The Clergy in Society

As a class the clergy surpass all men in their under­standing, patience, sympathy, fidelity, self-sacrifice and courage. All men, regardless of their calling and profes­sion, are under the universal law of God, and are there­fore morally bound to keep the Ten Commandments and to live the Sermon on the Mount. But only the clergy voluntarily confess these obligations, promise to uphold them, and dedicate their whole lives to teaching, preaching and making them real to all people. Thus, no other man binds himself to such high ideals as the true priest of God. For this reason people expect so much more from the clergy than they do from others. This is why you are expected to surpass the physician in sympathy, the lawyer in purity of motive, the editor in fidelity to principles, the soldier in courage, the teacher in loftiness of ideals and the highest classes in our best societies in purity of life. Our Lord said. “YOU ARE THE LIGHT OF THE WORLD”.

You Are the Father of All

St. Paul said. “For I became your father in Christ Jesus through the Gospel.” (I Cor. 4:15. For this reason members of the clergy are addressed as “father.” Furthermore, as a father loves all his children equally, you are to love the poor as well as the rich. Never show favoritism, for this is abhorrent to the spirit of Christianity. The so-called saying of divide and rule has never helped any priest. Don’t become a victim of this unchristian act which has actually brought the downfall of many foolish priests. All your parishioners are fully entitled to the same service and treatment, regardless of their financial status or position in society.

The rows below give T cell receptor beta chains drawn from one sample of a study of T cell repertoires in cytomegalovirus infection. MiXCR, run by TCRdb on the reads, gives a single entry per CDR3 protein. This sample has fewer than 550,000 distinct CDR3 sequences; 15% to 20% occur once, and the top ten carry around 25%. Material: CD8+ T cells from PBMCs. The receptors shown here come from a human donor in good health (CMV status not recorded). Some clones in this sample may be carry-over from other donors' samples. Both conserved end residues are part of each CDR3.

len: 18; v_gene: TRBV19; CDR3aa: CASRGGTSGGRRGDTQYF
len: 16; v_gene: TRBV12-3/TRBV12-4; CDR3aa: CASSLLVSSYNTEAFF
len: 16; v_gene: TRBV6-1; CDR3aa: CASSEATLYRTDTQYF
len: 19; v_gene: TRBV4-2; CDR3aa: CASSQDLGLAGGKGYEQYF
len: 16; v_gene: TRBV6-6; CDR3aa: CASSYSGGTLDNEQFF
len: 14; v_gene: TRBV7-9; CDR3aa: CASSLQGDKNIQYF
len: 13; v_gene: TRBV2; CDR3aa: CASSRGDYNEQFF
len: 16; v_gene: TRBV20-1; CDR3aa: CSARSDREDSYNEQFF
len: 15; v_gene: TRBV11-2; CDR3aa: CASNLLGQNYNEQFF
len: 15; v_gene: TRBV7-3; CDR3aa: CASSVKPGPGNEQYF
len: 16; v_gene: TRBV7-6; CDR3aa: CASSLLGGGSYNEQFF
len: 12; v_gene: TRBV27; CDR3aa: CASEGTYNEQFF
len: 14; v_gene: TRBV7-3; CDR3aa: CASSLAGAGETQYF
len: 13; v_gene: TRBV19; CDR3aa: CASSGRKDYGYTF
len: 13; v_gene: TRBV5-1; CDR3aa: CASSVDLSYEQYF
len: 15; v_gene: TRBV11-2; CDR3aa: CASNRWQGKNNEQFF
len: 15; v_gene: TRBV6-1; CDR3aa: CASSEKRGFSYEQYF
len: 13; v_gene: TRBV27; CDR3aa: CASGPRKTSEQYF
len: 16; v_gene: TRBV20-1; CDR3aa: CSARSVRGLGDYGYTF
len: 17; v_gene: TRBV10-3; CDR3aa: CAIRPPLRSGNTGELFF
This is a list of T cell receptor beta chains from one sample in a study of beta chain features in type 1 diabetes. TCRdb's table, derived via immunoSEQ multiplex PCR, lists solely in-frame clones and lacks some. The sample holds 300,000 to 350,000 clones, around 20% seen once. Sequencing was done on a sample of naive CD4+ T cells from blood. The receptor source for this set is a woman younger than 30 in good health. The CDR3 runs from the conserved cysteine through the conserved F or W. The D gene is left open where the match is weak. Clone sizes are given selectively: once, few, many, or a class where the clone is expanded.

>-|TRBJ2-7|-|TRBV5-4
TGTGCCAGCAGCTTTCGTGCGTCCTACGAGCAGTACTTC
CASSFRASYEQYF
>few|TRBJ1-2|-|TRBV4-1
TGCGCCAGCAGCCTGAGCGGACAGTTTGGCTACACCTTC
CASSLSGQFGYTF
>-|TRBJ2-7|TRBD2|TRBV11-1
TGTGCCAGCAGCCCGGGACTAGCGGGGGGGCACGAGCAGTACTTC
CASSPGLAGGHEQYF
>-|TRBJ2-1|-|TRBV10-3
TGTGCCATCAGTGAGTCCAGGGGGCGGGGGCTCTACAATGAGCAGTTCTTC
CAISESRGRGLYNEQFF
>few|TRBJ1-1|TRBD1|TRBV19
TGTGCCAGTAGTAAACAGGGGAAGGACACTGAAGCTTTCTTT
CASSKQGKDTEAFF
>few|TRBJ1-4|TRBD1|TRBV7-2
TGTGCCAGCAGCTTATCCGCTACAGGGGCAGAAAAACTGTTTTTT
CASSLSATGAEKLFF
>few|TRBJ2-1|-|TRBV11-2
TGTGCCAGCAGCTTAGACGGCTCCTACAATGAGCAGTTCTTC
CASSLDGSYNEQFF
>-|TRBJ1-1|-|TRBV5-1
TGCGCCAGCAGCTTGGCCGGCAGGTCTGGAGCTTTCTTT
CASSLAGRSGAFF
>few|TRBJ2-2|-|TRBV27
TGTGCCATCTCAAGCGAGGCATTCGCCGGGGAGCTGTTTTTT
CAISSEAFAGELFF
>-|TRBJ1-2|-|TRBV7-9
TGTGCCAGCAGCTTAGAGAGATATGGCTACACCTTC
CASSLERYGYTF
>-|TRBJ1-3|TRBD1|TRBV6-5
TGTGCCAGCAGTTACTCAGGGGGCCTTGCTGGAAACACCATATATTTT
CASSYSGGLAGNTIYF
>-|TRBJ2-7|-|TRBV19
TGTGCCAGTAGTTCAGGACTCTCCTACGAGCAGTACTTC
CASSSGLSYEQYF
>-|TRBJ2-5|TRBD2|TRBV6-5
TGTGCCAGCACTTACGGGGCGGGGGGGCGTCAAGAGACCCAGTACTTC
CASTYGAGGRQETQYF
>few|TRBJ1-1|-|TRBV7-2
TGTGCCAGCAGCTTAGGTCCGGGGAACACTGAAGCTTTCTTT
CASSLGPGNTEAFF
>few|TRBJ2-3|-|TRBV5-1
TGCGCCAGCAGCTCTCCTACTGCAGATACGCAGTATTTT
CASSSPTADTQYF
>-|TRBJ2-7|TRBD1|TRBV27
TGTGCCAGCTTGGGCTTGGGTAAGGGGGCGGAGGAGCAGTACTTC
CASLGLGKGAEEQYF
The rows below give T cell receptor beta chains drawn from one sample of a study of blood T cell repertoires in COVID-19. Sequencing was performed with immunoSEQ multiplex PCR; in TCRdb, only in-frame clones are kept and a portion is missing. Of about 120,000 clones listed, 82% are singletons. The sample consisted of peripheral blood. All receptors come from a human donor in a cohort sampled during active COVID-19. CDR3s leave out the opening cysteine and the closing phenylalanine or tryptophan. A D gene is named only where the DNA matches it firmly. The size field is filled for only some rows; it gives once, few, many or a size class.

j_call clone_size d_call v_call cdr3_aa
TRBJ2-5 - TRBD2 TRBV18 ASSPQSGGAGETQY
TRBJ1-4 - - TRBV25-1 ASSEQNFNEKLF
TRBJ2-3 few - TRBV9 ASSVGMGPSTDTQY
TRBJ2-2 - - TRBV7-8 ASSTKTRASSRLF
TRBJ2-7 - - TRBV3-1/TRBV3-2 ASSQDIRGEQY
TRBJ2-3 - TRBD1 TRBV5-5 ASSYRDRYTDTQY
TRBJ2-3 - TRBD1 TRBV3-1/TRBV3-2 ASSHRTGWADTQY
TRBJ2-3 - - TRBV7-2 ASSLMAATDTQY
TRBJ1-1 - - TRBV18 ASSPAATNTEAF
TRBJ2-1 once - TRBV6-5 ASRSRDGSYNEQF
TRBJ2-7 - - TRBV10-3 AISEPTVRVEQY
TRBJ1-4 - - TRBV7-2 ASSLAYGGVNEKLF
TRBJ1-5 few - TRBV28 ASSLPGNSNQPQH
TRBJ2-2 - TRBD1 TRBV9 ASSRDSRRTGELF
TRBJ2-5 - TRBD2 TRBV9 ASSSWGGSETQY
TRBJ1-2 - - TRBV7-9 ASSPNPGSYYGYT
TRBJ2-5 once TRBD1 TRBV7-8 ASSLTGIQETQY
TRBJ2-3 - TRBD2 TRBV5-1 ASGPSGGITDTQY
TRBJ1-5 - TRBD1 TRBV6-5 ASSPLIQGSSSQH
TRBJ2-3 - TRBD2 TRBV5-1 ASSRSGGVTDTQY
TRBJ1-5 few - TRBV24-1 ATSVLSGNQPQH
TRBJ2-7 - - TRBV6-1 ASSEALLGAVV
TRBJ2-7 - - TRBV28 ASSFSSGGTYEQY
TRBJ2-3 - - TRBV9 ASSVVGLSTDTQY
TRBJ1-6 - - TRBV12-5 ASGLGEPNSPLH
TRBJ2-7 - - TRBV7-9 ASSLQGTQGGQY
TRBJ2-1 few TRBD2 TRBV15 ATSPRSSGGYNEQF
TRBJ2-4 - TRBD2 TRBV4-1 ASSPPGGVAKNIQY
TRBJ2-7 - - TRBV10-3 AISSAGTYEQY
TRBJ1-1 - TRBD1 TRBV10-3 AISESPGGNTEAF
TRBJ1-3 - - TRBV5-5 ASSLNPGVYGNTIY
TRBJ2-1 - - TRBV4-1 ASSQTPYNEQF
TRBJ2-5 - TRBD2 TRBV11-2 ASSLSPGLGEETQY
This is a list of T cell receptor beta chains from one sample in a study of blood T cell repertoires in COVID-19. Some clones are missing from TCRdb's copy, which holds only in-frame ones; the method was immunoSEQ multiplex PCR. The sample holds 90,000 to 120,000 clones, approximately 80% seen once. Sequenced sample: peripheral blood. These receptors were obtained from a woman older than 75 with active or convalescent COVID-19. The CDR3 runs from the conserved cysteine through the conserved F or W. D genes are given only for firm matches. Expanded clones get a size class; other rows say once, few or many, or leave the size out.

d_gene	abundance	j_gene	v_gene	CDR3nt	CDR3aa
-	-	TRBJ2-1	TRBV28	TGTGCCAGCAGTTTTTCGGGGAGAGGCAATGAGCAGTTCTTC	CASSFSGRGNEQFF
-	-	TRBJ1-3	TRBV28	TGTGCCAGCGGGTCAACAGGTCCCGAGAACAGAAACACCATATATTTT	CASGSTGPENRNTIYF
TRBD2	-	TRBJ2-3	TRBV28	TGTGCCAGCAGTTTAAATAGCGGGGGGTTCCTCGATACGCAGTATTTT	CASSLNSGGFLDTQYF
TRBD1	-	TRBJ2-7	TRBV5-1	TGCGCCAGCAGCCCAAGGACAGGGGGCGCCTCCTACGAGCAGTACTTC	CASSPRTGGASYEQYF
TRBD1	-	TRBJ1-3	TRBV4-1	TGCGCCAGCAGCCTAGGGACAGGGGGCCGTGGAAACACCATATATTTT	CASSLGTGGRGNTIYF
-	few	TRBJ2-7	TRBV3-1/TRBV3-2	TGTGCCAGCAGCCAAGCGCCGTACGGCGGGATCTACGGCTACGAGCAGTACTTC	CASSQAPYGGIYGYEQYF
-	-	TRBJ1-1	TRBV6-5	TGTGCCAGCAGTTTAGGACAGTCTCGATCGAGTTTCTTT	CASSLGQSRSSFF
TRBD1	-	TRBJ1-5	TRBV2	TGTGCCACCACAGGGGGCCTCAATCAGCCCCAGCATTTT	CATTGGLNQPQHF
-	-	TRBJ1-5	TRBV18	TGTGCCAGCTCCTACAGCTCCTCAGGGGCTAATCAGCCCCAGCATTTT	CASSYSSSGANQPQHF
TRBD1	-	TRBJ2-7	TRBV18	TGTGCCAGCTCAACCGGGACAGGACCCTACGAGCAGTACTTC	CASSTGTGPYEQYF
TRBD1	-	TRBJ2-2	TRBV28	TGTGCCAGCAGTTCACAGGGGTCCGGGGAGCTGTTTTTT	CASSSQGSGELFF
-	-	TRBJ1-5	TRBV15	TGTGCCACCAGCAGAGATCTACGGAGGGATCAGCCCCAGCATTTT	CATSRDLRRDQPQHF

Necessary Qualifications in America

In earlier times the clergy had only to administer the Sacraments, to preach “the Word,” and teach Christian­ity, in addition to looking after the poor and aged. No longer is the work of a priest confined to the above mentioned, but in this age and in this country he is expected to be a good mixer who can meet and talk to people of all types, he must know something about current affairs, he must be available to his parishioners for consultation, ad­vice and guidance at all times, he is supposed to be well versed not only in his Church’s main teachings but that of the many other churches that exist here, he must meet with the numerous church organizations to insure their success and unity, and above all be a good public speaker that can inspire his listeners to follow. This is only a short list of the multiplicity of duties that face the priest, aside from having to compete with T.V., radio, and the movie industry. However, we have one great advantage over all of them, since we are here to proclaim the greatest mes­sage of all times, to point out its relevance to life, and to meet human need at its deepest levels.